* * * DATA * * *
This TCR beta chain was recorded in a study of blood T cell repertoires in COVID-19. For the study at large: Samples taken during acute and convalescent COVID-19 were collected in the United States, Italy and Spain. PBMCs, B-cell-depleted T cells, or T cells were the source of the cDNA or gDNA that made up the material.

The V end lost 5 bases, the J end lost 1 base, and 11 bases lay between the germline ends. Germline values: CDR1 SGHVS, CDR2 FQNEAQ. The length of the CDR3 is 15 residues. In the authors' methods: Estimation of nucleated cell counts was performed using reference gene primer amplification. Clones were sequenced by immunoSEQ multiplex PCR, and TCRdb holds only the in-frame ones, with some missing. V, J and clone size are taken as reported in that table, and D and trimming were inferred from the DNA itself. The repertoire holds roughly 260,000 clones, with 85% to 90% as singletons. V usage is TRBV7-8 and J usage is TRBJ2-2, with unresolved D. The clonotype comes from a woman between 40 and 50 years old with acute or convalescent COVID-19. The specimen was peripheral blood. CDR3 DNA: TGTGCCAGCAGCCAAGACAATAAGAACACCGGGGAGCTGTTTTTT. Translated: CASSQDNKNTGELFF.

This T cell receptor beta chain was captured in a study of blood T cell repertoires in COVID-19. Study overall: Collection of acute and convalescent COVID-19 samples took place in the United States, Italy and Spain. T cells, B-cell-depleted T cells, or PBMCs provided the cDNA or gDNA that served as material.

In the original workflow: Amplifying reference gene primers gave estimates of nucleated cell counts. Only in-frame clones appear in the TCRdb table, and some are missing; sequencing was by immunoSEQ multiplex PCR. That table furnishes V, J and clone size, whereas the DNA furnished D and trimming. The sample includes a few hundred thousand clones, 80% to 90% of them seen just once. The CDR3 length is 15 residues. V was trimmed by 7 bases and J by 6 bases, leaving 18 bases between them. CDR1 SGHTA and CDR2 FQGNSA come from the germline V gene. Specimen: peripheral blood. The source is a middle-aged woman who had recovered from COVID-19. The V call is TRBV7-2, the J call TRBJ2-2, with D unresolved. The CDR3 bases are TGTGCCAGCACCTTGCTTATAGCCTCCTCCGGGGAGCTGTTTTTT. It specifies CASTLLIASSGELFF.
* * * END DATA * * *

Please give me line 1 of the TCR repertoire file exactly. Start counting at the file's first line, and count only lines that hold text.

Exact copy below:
This TCR beta chain was recorded in a study of blood T cell repertoires in COVID-19. For the study at large: Samples taken during acute and convalescent COVID-19 were collected in the United States, Italy and Spain. PBMCs, B-cell-depleted T cells, or T cells were the source of the cDNA or gDNA that made up the material.